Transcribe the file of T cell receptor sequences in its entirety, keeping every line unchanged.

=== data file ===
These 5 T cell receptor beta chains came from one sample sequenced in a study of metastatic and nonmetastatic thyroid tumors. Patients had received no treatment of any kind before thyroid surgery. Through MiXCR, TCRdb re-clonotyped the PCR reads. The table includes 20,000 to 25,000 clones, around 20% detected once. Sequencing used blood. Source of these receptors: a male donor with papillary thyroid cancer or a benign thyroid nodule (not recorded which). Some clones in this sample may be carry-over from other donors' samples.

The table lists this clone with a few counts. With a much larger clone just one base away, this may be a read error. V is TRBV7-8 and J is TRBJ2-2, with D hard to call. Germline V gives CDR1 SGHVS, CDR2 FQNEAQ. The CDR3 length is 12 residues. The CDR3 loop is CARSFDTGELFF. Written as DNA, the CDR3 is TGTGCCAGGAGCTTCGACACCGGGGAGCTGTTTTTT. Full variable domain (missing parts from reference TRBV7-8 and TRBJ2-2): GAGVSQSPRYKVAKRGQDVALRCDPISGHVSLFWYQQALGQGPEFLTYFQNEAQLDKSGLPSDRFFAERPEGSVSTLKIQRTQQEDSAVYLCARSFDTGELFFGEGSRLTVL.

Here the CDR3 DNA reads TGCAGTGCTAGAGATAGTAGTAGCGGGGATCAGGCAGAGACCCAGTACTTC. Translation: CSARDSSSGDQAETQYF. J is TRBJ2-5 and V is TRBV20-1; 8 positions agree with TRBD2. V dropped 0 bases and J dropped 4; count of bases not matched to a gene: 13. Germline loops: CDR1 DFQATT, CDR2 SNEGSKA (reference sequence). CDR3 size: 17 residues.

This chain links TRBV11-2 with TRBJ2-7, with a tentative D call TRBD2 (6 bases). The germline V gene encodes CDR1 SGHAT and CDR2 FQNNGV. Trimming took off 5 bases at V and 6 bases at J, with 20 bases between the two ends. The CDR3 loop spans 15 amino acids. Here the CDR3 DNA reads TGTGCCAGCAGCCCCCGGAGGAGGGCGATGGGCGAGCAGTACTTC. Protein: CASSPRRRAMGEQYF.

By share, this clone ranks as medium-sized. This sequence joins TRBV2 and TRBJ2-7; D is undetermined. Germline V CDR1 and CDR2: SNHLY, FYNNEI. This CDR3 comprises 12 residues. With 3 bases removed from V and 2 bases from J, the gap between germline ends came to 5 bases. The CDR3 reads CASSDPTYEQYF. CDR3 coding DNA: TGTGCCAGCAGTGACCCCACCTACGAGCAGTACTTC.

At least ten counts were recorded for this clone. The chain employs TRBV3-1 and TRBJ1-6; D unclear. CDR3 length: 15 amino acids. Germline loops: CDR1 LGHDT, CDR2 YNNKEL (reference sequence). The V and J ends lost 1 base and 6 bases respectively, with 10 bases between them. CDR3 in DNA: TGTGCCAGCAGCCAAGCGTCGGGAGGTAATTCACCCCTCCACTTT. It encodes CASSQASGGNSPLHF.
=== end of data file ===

These 5 T cell receptor beta chains came from one sample sequenced in a study of metastatic and nonmetastatic thyroid tumors. Patients had received no treatment of any kind before thyroid surgery. Through MiXCR, TCRdb re-clonotyped the PCR reads. The table includes 20,000 to 25,000 clones, around 20% detected once. Sequencing used blood. Source of these receptors: a male donor with papillary thyroid cancer or a benign thyroid nodule (not recorded which). Some clones in this sample may be carry-over from other donors' samples.

The table lists this clone with a few counts. With a much larger clone just one base away, this may be a read error. V is TRBV7-8 and J is TRBJ2-2, with D hard to call. Germline V gives CDR1 SGHVS, CDR2 FQNEAQ. The CDR3 length is 12 residues. The CDR3 loop is CARSFDTGELFF. Written as DNA, the CDR3 is TGTGCCAGGAGCTTCGACACCGGGGAGCTGTTTTTT. Full variable domain (missing parts from reference TRBV7-8 and TRBJ2-2): GAGVSQSPRYKVAKRGQDVALRCDPISGHVSLFWYQQALGQGPEFLTYFQNEAQLDKSGLPSDRFFAERPEGSVSTLKIQRTQQEDSAVYLCARSFDTGELFFGEGSRLTVL.

Here the CDR3 DNA reads TGCAGTGCTAGAGATAGTAGTAGCGGGGATCAGGCAGAGACCCAGTACTTC. Translation: CSARDSSSGDQAETQYF. J is TRBJ2-5 and V is TRBV20-1; 8 positions agree with TRBD2. V dropped 0 bases and J dropped 4; count of bases not matched to a gene: 13. Germline loops: CDR1 DFQATT, CDR2 SNEGSKA (reference sequence). CDR3 size: 17 residues.

This chain links TRBV11-2 with TRBJ2-7, with a tentative D call TRBD2 (6 bases). The germline V gene encodes CDR1 SGHAT and CDR2 FQNNGV. Trimming took off 5 bases at V and 6 bases at J, with 20 bases between the two ends. The CDR3 loop spans 15 amino acids. Here the CDR3 DNA reads TGTGCCAGCAGCCCCCGGAGGAGGGCGATGGGCGAGCAGTACTTC. Protein: CASSPRRRAMGEQYF.

By share, this clone ranks as medium-sized. This sequence joins TRBV2 and TRBJ2-7; D is undetermined. Germline V CDR1 and CDR2: SNHLY, FYNNEI. This CDR3 comprises 12 residues. With 3 bases removed from V and 2 bases from J, the gap between germline ends came to 5 bases. The CDR3 reads CASSDPTYEQYF. CDR3 coding DNA: TGTGCCAGCAGTGACCCCACCTACGAGCAGTACTTC.

At least ten counts were recorded for this clone. The chain employs TRBV3-1 and TRBJ1-6; D unclear. CDR3 length: 15 amino acids. Germline loops: CDR1 LGHDT, CDR2 YNNKEL (reference sequence). The V and J ends lost 1 base and 6 bases respectively, with 10 bases between them. CDR3 in DNA: TGTGCCAGCAGCCAAGCGTCGGGAGGTAATTCACCCCTCCACTTT. It encodes CASSQASGGNSPLHF.